New bank standards to be phased in from 2013: bankers
Stricter international banking standards should be ready by 2013, sooner than expected, but should not affect the wider economy, German central bank leaders said Wednesday.
A compromise was reached "on fundamental issues" during a meeting of the Basel Committee on Banking Supervision on Tuesday, Bundesbank vice president Franz-Christoph Zeitler said in a statement.
Central bank governors and financial market regulators are to meet again on Sunday in the Swiss city to define a minimum level of capital and cash reserves that banks will have to maintain to avoid another crisis.
The need for reinforced banking standards was made clear by the collapse of the US investment bank Lehman Brothers in September 2008.
"Since the beginning we have sought to ensure a balance" between reinforcing the stability of the international financial system without stemming credit flows to the wider economy, Zeitler said.
The solution may lie in "higher levels of core capital" along with a "capital cushion," measures that would be progressively introduced starting in 2013, he added.
Stricter banking standards for capital and cash reserves will not burden economic growth, German central bank president Axel Weber added.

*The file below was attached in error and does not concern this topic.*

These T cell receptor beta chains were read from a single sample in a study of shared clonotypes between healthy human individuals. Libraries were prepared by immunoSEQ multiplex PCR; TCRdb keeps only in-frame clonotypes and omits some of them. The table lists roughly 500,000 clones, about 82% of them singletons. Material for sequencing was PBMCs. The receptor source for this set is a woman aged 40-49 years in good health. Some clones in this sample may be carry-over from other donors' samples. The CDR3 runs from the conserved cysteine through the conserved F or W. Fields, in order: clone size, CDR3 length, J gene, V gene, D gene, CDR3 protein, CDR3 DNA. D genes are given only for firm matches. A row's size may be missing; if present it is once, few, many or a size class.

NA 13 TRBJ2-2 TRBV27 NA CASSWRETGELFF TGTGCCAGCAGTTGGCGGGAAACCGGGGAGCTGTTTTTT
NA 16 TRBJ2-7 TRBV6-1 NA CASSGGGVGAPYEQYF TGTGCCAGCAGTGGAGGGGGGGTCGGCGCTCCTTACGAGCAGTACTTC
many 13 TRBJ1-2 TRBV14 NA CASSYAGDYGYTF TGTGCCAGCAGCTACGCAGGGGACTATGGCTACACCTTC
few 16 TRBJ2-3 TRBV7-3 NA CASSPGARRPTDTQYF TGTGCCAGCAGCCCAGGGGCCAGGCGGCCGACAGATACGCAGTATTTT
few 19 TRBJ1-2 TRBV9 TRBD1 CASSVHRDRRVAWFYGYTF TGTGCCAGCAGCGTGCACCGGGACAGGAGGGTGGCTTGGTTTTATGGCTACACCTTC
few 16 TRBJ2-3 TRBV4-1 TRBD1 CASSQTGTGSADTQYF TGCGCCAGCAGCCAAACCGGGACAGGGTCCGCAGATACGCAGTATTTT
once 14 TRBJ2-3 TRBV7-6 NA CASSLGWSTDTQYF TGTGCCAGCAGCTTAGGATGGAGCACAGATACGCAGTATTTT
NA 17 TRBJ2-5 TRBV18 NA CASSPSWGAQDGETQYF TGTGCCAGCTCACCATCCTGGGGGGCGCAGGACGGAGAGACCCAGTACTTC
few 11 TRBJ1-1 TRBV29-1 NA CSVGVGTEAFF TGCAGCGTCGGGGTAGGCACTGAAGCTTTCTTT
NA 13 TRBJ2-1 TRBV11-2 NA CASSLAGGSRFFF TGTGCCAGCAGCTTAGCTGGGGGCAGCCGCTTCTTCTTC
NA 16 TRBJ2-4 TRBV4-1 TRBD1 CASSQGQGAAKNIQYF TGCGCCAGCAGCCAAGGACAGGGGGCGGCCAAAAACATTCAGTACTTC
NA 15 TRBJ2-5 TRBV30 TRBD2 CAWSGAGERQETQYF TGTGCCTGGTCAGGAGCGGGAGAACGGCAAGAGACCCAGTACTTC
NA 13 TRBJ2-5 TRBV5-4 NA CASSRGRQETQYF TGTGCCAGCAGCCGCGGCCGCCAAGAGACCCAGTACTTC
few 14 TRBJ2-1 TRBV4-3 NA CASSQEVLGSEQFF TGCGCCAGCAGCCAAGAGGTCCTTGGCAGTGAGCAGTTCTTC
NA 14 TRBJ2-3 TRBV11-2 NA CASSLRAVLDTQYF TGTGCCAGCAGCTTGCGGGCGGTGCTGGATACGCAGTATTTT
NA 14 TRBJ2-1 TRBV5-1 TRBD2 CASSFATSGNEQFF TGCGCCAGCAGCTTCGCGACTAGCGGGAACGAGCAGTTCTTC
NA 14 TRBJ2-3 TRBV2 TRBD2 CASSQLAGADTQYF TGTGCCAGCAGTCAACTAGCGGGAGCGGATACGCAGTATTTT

Weber, an influential member of the European Central Bank governing council, told a banking forum here that reinforcing capital standards "should not make the real economy suffer, as long as there are generous transition periods."
But the head of the German savings bank association, Heinrich Haasis, said that the talks on bank reserves could lead to total reserve requirements of up to 16 percent of a bank's assets, "more than double" the current level.
The Swiss-based Bank for International Settlements (BIS), the so-called central bank of central banks, is drafting tougher capital and liquidity rules to try and prevent another international financial crisis.
The Basel committee is to release more details on the proposed requirements next week, and Weber said the task of drawing up new rules as requested by the Group of 20 developed and developing nations by November was "on track."
He argued that international interests should take priority over national ones, saying: "Stability has a price ... the actors should determine the price they are willing to pay for a financial system with long-term stability."
© 2010 AFP